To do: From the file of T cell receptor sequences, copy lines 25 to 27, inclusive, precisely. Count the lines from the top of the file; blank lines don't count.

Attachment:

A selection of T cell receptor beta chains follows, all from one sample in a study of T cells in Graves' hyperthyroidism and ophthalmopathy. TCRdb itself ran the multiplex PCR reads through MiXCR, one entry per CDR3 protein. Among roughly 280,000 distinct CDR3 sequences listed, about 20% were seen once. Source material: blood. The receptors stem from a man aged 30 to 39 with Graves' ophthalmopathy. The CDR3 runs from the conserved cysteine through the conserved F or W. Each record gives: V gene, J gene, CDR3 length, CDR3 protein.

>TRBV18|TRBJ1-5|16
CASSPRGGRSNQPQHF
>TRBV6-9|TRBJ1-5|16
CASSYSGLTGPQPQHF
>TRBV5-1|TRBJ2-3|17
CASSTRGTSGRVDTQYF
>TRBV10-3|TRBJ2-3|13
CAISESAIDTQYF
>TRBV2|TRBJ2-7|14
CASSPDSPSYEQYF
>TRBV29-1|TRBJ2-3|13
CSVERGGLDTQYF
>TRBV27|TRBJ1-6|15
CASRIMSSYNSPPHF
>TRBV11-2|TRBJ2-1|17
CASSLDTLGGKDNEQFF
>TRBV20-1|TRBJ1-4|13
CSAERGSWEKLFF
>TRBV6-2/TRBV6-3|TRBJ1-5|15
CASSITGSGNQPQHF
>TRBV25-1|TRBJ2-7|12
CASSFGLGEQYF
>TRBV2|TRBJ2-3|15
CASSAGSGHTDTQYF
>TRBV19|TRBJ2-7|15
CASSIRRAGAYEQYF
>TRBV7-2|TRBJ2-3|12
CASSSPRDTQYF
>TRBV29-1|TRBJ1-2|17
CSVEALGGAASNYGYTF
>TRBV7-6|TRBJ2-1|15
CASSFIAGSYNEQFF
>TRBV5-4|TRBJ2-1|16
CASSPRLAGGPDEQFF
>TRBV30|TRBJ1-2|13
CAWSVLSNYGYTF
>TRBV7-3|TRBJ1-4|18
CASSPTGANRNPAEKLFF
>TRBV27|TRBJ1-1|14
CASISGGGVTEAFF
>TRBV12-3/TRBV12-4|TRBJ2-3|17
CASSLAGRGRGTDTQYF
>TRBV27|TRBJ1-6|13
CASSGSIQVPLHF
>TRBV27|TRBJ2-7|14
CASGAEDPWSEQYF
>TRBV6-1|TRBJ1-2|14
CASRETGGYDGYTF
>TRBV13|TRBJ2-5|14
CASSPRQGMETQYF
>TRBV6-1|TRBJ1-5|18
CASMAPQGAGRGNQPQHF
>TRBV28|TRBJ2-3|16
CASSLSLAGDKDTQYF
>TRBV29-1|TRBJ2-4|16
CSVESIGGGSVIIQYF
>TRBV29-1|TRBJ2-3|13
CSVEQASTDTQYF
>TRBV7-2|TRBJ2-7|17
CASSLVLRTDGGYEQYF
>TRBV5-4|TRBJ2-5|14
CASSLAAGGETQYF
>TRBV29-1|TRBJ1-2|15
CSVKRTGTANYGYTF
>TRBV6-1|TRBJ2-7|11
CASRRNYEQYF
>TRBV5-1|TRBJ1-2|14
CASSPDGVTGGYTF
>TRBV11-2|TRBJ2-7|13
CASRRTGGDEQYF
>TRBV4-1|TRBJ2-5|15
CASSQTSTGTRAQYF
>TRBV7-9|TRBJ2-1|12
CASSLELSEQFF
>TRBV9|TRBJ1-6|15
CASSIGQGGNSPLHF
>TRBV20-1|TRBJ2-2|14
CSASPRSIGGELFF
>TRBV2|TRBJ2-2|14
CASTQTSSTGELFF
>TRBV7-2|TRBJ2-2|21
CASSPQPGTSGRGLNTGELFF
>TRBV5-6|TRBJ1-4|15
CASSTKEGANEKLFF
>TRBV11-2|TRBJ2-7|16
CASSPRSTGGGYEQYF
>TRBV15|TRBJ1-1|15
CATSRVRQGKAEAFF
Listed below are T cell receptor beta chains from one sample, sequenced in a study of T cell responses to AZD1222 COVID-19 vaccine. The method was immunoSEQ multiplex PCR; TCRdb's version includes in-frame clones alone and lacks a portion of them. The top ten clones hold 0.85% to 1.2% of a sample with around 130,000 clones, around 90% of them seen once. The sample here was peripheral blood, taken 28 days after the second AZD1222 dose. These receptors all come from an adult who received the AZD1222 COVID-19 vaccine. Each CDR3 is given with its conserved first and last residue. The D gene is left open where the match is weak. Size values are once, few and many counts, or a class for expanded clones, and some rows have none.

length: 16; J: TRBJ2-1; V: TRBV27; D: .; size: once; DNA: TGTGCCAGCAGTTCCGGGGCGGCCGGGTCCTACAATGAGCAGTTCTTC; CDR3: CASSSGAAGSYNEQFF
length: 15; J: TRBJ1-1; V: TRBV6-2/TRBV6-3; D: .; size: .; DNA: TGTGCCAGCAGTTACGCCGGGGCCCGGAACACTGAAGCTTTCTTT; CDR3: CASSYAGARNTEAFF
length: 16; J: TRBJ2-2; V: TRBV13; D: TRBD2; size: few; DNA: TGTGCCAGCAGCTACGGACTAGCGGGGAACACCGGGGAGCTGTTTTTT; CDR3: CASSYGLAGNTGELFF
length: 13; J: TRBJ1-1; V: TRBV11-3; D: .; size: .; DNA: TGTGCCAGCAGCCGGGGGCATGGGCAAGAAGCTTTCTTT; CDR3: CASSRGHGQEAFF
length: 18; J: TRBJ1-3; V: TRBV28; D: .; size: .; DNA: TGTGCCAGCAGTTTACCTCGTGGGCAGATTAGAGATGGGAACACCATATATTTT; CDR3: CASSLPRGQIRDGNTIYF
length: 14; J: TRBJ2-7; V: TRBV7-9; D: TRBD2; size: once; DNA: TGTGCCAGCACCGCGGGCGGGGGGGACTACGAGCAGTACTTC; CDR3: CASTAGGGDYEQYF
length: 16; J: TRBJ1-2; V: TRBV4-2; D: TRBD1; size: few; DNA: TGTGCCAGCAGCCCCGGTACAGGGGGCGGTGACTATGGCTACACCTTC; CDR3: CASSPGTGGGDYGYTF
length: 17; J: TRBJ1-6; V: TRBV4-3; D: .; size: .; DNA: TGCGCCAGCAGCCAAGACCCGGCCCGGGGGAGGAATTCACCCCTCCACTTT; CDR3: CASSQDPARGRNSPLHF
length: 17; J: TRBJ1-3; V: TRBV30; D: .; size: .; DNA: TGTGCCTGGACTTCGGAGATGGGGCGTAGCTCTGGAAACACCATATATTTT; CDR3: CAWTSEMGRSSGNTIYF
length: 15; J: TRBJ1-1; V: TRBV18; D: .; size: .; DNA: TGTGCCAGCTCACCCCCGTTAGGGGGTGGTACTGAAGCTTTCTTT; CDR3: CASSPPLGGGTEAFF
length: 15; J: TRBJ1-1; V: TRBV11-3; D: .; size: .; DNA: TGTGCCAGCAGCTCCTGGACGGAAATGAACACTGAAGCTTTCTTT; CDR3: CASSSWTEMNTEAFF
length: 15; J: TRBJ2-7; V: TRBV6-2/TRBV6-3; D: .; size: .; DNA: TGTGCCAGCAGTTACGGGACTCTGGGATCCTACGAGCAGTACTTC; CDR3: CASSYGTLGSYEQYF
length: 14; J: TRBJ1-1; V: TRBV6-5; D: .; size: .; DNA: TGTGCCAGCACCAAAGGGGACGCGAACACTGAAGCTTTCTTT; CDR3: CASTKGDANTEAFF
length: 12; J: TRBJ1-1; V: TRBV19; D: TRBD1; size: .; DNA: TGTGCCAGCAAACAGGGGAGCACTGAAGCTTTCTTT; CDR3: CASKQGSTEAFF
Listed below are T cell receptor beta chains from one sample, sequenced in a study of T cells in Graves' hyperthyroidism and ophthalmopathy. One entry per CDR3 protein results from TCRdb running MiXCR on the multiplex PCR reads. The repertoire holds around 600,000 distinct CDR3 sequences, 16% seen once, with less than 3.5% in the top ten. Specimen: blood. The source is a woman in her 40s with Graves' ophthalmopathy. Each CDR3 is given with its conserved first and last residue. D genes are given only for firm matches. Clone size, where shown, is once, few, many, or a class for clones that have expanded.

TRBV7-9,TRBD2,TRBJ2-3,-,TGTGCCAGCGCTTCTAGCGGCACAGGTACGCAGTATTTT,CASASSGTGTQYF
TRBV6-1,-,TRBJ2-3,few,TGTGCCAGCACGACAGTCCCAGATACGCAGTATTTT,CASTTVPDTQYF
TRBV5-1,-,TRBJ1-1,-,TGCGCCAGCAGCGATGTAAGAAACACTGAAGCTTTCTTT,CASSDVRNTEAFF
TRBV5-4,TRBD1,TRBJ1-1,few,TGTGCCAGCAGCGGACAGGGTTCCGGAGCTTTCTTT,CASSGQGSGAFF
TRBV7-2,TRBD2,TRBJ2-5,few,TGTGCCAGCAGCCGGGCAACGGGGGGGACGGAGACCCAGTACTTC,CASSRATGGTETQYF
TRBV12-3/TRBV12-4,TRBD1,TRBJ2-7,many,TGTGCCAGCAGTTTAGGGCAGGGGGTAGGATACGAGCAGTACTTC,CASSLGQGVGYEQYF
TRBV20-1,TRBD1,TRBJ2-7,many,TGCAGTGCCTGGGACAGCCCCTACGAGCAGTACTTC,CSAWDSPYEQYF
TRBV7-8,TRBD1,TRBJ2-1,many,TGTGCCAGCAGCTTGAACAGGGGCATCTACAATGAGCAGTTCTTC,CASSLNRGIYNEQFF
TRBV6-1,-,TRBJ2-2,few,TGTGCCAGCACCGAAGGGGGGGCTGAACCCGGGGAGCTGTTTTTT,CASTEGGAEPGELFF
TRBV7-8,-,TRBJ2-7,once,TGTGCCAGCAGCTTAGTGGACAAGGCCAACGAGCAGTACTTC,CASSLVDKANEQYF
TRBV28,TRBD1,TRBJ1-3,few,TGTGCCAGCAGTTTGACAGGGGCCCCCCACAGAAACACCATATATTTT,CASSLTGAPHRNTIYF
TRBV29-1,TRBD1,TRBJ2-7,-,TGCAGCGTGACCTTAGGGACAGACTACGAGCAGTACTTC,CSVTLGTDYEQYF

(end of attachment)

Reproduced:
CASSAGSGHTDTQYF
>TRBV19|TRBJ2-7|15
CASSIRRAGAYEQYF